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Husband and father dies suddenly from wasp sting

Gone in just minutes. All because of a deadly wasp sting. It’s the tragic reality for a Tampa family who now has to bury their beloved husband and father.

Gone in just minutes. All because of a deadly wasp sting. It’s the tragic reality for a Tampa family who now has to bury their beloved husband and father.

“He comes in and is real anxious and complaining bad. I asked, 'have you been stung before?' and he was like, 'I don’t think so,'” says Julie Clarke.

Clarke is living a nightmare.

“He was pointing to his ear saying it hurt bad and pointing to his chest,” says Clarke.

Her world turned upside down Sunday night after her husband passed away within an hour of being stung by a yellow jacket in their front yard.

“The double doors open and this nurse comes up to me and takes my little one and they told me he had passed away,” says Clarke.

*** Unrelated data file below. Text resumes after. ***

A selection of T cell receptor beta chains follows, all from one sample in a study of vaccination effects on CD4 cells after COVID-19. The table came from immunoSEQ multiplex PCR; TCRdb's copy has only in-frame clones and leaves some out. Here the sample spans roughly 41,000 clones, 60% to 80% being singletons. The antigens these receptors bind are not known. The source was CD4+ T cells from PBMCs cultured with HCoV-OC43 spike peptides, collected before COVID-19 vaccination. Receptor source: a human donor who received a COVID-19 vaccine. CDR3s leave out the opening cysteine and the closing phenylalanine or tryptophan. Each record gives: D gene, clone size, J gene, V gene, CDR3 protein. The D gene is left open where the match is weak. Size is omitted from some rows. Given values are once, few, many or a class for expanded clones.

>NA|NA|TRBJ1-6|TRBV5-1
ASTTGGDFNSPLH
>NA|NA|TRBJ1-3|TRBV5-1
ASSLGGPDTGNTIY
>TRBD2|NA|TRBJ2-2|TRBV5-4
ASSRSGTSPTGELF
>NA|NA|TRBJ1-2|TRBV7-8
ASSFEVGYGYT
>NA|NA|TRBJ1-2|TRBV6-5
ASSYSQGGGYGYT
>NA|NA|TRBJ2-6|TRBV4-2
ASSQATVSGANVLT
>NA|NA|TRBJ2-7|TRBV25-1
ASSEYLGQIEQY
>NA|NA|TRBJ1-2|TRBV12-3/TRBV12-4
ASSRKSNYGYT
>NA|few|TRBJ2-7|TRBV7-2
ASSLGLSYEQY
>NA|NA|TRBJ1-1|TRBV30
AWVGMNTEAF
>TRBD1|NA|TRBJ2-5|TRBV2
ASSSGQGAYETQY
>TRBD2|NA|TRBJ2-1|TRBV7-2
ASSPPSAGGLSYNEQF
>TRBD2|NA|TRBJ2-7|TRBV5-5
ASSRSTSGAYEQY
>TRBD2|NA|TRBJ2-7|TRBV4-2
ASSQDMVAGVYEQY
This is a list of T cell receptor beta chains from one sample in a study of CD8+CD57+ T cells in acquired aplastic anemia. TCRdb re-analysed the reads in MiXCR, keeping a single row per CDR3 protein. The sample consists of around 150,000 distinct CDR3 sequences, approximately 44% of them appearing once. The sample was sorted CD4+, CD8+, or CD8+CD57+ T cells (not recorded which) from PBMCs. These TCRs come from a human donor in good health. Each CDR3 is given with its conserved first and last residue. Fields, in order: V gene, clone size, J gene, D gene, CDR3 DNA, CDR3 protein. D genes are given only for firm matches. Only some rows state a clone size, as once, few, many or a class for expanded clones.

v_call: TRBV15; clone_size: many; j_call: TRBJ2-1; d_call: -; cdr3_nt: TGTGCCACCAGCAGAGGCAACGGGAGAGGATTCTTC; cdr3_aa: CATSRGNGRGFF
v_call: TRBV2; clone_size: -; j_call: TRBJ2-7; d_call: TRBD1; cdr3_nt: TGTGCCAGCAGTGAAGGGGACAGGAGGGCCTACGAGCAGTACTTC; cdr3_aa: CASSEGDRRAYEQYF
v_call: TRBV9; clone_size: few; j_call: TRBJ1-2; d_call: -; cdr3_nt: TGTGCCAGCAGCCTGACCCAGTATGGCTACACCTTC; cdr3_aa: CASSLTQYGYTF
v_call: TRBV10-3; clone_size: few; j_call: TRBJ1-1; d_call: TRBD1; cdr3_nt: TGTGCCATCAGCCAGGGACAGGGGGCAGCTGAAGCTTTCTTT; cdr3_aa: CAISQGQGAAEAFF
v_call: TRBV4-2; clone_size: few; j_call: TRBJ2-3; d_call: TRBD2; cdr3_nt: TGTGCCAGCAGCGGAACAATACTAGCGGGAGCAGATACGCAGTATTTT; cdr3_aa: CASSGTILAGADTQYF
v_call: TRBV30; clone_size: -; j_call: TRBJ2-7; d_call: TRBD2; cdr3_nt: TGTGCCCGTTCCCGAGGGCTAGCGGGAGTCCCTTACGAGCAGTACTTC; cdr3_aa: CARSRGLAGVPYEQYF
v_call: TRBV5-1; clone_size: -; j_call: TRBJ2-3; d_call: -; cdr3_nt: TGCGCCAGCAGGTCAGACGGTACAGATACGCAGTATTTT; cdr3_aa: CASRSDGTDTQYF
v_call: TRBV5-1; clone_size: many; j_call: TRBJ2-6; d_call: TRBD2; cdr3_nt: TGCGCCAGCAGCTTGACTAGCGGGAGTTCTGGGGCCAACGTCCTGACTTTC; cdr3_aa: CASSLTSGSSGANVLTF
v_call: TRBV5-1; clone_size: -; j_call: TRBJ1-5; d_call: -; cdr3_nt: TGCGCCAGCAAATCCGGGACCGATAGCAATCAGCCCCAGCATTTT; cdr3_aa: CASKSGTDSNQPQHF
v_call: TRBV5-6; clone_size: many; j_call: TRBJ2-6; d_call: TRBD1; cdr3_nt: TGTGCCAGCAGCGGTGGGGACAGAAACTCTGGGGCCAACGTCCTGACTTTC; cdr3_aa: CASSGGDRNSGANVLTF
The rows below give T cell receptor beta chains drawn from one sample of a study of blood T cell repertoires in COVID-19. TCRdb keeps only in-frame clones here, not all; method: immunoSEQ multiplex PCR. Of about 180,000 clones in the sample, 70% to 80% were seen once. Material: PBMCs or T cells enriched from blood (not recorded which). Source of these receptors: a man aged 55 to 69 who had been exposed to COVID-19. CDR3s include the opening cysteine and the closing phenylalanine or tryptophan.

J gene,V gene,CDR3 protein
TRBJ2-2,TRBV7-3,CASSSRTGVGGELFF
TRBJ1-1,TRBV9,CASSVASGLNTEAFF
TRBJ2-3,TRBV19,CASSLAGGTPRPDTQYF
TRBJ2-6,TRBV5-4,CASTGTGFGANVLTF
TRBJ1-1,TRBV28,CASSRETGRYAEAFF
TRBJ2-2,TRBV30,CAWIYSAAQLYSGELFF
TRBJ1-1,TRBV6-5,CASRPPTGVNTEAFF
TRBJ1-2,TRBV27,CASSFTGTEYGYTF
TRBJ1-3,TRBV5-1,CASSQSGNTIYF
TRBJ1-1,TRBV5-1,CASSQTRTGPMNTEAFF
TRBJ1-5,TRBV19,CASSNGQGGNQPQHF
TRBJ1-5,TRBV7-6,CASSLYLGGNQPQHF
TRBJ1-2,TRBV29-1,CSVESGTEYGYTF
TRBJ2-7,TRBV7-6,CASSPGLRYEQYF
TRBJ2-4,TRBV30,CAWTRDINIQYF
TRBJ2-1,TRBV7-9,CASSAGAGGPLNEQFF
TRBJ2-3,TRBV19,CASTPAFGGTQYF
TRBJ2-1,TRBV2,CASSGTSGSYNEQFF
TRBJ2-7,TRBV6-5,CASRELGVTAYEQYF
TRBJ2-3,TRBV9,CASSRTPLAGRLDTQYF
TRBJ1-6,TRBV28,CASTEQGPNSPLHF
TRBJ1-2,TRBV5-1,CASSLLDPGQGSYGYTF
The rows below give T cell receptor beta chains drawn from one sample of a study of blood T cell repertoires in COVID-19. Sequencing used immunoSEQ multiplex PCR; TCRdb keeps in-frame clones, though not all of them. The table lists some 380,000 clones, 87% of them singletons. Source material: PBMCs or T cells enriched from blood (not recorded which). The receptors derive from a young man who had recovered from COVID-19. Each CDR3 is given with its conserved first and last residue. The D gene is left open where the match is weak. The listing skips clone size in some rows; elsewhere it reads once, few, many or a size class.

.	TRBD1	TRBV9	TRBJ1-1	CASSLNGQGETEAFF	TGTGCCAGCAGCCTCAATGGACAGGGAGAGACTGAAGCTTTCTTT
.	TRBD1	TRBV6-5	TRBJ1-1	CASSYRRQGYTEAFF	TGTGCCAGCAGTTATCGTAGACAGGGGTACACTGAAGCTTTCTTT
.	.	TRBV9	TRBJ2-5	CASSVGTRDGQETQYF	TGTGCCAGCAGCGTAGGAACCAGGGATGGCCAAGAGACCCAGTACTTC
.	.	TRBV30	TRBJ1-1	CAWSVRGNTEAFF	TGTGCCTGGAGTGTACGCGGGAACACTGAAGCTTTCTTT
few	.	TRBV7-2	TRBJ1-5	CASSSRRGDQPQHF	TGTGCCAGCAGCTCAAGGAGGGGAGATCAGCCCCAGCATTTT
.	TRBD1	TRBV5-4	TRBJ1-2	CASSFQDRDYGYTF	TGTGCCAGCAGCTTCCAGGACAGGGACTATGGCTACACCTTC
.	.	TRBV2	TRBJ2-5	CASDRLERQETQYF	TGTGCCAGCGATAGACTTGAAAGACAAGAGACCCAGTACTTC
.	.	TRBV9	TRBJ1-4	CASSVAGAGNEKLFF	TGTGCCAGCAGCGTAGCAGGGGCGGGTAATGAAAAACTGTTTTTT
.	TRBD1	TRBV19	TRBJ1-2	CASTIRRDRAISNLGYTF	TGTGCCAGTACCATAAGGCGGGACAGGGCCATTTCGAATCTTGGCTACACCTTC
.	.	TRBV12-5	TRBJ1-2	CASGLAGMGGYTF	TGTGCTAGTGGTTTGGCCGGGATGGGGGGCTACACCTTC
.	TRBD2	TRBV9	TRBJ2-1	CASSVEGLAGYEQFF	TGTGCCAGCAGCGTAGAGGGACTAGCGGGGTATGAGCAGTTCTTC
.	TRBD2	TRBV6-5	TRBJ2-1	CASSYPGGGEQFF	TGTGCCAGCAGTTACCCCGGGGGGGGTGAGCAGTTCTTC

She says her husband, John, had no clue he was allergic to any sort of bee or wasp.

“He said, ‘I have to call 911.' I’m like, 'are you sure - for a bee sting?' He said, 'my face is going numb,' and I called 911,” says Clarke.

But by the time the ambulance even got there, he was not even breathing.

“I started trying to blow into his mouth 5 or 10 times and my little one is screaming. I said, 'see if the ambulance was there,'” says Clarke.

About 40 people die a year in the country from deadly bee or wasp stings.

“A severe allergic reaction is called anaphylaxis. The blood vessels dilate, blood pressure lowers, and you swell up,” says Dr. Charles Sand with St. Joseph’s Hospital.

Dr. Sand says while dying from a bee/wasp sting is rare, there are things to look out for if you're stung.

“If you have swelling, trouble breathing, start feeling light-headed, get to an ER. And if you can’t stand up, call an ambulance.”

“He just loved life. So happy. And that’s what makes it so hard,” says Clarke. “I try to put on brave face but when it comes down he’s not coming back with my little one. It’s just hard."

John and Julie Clarke. (family photo)

So what can you do if someone struggles after being stung by a bee? You can give them Benadryl and lay them down with their feet up, but call 911 right away.

You can also get an allergy test to find out if you may be allergies but Dr. Sand says that’s not something he recommends.

A GoFundMe account has been set up for Julie and her daughter if you would like to help.